The Hebrew slave pays for his freedom with six years of labor unless he is redeemed before that period, or it is the year of Jubilee.

Slaves among the Hebrews were more kindly treated than slaves among other nations, since the Law laid down rules governing their treatment. 

Dt 15:12 And if thy brother, an Hebrew man, or an Hebrew woman, be sold unto thee, and serve thee six years; then in the seventh year thou shalt let him go free from thee. 

Dt 15:13 And when thou sendest him out free from thee, thou shalt not let him go away empty: 

Dt 15:14 Thou shalt furnish him liberally out of thy flock, and out of thy floor, and out of thy winepress: of that wherewith the LORD thy God hath blessed thee thou shalt give unto him. 

Dt 15:15 And thou shalt remember that thou wast a bondman in the land of Egypt, and the LORD thy God redeemed thee: therefore I command thee this thing today.

Lev 25:39 And if thy brother that dwelleth by thee be waxen poor, and be sold unto thee; thou shalt not compel him to serve as a bondservant: Lev 25:40 But as an hired servant, and as a sojourner, he shall be with thee, and shall serve thee unto the year of jubilee: 

Lev 25:41 And then shall he depart from thee, both he and his children with him, and shall return unto his own family, and unto the possession of his fathers shall he return. 

If the Hebrew became poor, or circumstances came upon him whereas he needed to care for himself and his family, he could sell himself as a slave for a period of time.

Ex 21:3 If he came in by himself, he shall go out by himself: if he were married, then his wife shall go out with him.

If he was married, his wife and children would come with him, and the master would be responsible to take care of them as well.

Ex 21:4 If his master have given him a wife, and she have born him sons or daughters; the wife and her children shall be her master's, and he shall go out by himself.

The wife and the children born to her would belong to the master, indicating the wife was not a Hebrew woman that was given to the slave.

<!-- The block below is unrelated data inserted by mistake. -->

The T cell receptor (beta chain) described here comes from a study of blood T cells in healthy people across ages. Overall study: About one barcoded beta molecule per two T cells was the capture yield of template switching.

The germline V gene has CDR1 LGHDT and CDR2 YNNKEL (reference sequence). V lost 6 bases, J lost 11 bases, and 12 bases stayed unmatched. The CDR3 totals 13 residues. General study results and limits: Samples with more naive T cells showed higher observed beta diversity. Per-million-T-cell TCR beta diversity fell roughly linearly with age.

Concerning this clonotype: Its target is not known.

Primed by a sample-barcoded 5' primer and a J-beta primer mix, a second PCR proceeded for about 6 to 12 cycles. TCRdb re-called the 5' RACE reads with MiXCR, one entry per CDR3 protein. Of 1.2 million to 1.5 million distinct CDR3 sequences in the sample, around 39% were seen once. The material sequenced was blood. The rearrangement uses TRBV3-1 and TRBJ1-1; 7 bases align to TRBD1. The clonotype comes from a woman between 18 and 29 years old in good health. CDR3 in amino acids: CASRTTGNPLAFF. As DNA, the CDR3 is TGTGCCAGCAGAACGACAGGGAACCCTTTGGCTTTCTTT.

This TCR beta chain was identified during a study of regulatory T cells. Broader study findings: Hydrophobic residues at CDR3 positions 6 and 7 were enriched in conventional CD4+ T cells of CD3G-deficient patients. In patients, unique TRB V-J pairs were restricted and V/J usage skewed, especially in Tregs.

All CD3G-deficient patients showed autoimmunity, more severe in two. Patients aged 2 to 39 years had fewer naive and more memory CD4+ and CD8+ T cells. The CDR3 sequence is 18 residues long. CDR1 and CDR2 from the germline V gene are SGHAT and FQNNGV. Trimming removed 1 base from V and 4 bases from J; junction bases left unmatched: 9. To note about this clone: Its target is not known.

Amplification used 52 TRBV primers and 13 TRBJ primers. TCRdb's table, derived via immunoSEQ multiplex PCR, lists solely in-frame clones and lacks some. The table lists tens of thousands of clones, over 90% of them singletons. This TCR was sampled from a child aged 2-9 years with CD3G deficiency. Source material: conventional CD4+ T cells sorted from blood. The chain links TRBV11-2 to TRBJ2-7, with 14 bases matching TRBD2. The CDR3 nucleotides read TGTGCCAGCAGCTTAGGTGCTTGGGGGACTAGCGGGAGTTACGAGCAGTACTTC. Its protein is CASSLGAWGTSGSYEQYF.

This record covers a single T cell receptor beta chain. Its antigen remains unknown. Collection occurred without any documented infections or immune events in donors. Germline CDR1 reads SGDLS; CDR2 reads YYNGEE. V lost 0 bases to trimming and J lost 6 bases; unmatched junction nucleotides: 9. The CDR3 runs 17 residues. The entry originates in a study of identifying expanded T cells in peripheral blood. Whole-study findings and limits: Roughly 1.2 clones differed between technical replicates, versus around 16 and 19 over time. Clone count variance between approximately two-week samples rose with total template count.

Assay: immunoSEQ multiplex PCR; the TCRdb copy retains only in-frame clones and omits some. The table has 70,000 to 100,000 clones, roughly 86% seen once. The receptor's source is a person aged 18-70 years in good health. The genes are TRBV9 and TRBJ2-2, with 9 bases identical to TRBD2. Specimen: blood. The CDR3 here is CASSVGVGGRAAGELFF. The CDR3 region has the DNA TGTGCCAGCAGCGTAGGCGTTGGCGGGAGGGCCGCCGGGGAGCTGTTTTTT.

Ex 21:5 And if the servant shall plainly say, I love my master, my wife, and my children; I will not go out free:

The slave who had earned his freedom chose to remain a slave and therefore had to enter into a legal binding agreement giving the master rights over him, thus denying his freedom and, in a sense, his Hebrew identity.

Ex 21:6 Then his master shall bring him unto the judges; he shall also bring him to the door, or unto the door post; and his master shall bore his ear through with an awl; and he shall serve him for ever.

Ex 21:7 And if a man sell his daughter to be a maidservant, she shall not go out as the menservants do.

If a Hebrew man shall sell his Hebrew daughter, she is to be treated differently than a Hebrew man.

The passage indicates the purpose of the sale is for the intent of marriage.

She can be sold as a wife to the man who bought her, or a wife for the son, but could not be sold.

Ex 21:8 If she please not her master, who hath betrothed her to himself, then shall he let her be redeemed: to sell her unto a strange nation he shall have no power, seeing he hath dealt deceitfully with her.

After the purchase, the buyer finds something wrong with her and is not pleased with her as a wife. 

Please not –07451 רַע ra` {rah}

Meaning:  adj 1) bad, evil 1a) bad, disagreeable, malignant 1b) bad, unpleasant, evil (giving pain, unhappiness, misery) 1c) evil, displeasing 1d) bad (of its kind - land, water, etc) 1e) bad (of value) 1f) worse than, worst (comparison) 1g) sad, unhappy 1h) evil (hurtful), bad 13, trouble 10, sore 9, affliction 6, ill 5, adversity 4, favoured 3, harm 3, naught 3, noisome 2, grievous 2, sad 2, misc 34; 663

Please not – 05869 עַיִן `ayin {ah'-yin}

Meaning:  1) eye 1a) eye 1a1) of physical eye 1a2) as showing mental qualities 1a3) of mental and spiritual faculties (fig.) 2) spring, fountain

Usage:  AV - eye 495, sight 216, seem 19, colour 12, fountain 11, well 11, face 10, pleased + 03190 10, presence 8, displeased + 03415 8, before 8, pleased + 03474 4, conceit 4, think 4, misc 66; 887

Ex 21:9 And if he have betrothed her unto his son, he shall deal with her after the manner of daughters.

Ex 21:10 If he take him another wife; her food, her raiment, and her duty of marriage, shall he not diminish.

Ex 21:11 And if he do not these three unto her, then shall she go out free without money.

It seems, if he does not take her as a wife, nor gives her to his son as a wife, she can go free after her service time is completed.

Last Updated on October 19, 2021 by